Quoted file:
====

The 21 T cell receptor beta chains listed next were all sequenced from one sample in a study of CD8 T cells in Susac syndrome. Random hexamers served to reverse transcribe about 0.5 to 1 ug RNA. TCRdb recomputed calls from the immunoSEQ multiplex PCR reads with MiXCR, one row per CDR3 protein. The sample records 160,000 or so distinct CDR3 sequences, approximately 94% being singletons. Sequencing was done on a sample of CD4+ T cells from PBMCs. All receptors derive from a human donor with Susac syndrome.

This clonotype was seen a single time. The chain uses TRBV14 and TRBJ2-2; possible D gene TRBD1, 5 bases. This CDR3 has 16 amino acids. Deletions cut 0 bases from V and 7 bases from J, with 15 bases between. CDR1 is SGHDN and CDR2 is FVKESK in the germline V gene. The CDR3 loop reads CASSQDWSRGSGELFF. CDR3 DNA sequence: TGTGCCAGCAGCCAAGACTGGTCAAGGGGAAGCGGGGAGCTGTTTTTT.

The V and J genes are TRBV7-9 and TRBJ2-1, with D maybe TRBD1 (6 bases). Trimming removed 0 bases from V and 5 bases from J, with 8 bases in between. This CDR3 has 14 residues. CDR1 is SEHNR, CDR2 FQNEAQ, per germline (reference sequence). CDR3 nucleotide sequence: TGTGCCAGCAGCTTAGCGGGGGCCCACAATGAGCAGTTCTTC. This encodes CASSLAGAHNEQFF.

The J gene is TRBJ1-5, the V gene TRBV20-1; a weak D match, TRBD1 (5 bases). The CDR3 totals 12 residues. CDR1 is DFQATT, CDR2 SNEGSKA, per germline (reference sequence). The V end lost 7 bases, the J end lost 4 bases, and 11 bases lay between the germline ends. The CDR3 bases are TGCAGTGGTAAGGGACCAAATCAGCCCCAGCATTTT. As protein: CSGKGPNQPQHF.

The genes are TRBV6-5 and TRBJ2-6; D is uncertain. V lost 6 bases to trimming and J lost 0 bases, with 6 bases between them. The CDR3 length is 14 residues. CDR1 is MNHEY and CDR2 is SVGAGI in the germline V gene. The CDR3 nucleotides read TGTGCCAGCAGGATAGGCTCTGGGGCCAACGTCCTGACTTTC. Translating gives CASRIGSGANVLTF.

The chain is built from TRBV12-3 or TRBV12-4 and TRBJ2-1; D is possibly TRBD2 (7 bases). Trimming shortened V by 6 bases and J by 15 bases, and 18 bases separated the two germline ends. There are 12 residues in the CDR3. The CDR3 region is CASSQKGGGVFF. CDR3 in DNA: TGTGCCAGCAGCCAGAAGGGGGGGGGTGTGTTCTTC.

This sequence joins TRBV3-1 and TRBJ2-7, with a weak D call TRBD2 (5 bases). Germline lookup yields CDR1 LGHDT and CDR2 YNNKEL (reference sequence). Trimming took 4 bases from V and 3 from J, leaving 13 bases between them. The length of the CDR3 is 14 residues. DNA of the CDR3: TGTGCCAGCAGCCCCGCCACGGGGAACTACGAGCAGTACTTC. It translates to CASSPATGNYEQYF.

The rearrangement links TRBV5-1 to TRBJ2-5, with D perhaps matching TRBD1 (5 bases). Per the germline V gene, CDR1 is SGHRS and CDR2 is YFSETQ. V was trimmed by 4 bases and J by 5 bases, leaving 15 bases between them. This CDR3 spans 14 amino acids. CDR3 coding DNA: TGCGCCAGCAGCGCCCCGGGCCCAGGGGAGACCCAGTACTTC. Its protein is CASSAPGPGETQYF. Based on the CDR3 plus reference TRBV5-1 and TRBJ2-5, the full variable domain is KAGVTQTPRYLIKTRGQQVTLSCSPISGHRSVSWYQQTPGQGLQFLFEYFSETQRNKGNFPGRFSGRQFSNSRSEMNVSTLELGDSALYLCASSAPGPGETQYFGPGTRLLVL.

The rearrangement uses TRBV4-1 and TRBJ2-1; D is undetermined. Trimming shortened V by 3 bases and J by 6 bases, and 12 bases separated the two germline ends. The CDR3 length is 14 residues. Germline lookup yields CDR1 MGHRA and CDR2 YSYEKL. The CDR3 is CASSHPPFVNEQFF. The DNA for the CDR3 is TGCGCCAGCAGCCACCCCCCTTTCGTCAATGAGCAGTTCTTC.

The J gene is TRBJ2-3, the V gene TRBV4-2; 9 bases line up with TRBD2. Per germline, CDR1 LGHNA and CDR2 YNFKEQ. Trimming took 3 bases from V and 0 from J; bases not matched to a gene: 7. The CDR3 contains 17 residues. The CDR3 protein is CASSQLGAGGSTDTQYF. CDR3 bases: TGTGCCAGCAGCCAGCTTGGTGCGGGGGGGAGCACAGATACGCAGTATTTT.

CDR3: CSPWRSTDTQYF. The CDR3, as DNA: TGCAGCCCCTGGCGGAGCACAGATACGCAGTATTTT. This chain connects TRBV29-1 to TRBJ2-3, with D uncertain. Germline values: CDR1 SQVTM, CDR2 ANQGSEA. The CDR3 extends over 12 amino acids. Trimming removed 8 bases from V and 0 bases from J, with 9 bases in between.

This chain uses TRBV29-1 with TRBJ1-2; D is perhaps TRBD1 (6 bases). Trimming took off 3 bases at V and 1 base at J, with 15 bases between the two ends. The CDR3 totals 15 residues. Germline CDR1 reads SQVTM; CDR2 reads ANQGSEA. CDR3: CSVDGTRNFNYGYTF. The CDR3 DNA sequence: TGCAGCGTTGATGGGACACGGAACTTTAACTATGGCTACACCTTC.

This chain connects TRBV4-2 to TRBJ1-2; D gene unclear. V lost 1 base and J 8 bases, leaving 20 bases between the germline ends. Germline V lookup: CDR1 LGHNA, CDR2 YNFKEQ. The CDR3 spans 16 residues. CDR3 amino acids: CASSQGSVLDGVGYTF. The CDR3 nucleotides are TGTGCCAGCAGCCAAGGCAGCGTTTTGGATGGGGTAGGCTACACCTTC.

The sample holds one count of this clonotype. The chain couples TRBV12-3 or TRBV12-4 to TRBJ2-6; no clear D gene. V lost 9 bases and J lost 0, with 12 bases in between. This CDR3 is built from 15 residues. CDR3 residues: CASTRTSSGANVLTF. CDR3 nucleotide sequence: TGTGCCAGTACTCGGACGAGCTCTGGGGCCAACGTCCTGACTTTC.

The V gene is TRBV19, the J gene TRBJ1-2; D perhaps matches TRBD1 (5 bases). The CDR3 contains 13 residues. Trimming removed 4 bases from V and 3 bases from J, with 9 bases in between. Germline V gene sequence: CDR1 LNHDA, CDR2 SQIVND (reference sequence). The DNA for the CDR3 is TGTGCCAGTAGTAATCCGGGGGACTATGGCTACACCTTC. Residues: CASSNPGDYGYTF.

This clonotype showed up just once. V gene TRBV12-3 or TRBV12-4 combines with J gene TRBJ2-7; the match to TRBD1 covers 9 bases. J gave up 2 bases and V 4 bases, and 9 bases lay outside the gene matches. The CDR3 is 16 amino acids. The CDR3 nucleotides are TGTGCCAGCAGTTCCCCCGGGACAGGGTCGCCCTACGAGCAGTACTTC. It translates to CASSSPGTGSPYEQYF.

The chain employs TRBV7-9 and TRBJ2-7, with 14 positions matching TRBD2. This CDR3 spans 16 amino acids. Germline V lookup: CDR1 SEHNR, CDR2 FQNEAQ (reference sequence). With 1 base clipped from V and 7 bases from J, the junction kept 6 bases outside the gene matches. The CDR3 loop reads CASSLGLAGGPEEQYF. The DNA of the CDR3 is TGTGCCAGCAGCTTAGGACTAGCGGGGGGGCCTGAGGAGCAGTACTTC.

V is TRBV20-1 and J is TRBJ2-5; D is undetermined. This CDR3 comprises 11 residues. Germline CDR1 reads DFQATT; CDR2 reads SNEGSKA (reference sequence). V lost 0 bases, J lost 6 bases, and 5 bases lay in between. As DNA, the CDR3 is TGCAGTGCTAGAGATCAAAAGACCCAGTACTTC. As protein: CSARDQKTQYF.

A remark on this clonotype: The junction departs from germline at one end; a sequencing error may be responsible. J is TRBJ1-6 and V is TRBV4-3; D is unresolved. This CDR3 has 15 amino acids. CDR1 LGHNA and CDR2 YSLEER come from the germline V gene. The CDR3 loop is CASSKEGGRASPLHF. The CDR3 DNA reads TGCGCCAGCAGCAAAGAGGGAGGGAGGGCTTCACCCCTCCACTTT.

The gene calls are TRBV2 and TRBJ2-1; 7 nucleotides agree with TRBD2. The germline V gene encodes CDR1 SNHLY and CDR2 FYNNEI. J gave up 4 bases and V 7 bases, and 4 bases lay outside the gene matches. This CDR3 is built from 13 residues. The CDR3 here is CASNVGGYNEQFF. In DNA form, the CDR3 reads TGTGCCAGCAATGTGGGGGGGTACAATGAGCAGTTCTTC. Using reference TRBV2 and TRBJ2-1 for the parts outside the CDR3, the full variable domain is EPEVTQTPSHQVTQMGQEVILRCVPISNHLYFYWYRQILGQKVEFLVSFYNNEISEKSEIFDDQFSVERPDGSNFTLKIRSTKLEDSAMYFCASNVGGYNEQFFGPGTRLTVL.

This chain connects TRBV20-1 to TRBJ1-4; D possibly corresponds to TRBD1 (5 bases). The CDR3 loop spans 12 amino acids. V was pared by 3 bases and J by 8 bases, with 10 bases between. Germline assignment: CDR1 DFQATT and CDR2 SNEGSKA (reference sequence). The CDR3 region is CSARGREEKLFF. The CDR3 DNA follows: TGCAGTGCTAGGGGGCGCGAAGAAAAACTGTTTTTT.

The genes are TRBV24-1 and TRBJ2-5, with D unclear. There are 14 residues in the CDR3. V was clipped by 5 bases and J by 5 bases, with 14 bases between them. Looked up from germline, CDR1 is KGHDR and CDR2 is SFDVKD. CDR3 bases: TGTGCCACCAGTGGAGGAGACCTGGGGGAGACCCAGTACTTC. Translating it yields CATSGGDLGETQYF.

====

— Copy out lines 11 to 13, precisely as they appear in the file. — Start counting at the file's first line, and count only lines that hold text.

CDR3: CSPWRSTDTQYF. The CDR3, as DNA: TGCAGCCCCTGGCGGAGCACAGATACGCAGTATTTT. This chain connects TRBV29-1 to TRBJ2-3, with D uncertain. Germline values: CDR1 SQVTM, CDR2 ANQGSEA. The CDR3 extends over 12 amino acids. Trimming removed 8 bases from V and 0 bases from J, with 9 bases in between.

This chain uses TRBV29-1 with TRBJ1-2; D is perhaps TRBD1 (6 bases). Trimming took off 3 bases at V and 1 base at J, with 15 bases between the two ends. The CDR3 totals 15 residues. Germline CDR1 reads SQVTM; CDR2 reads ANQGSEA. CDR3: CSVDGTRNFNYGYTF. The CDR3 DNA sequence: TGCAGCGTTGATGGGACACGGAACTTTAACTATGGCTACACCTTC.

This chain connects TRBV4-2 to TRBJ1-2; D gene unclear. V lost 1 base and J 8 bases, leaving 20 bases between the germline ends. Germline V lookup: CDR1 LGHNA, CDR2 YNFKEQ. The CDR3 spans 16 residues. CDR3 amino acids: CASSQGSVLDGVGYTF. The CDR3 nucleotides are TGTGCCAGCAGCCAAGGCAGCGTTTTGGATGGGGTAGGCTACACCTTC.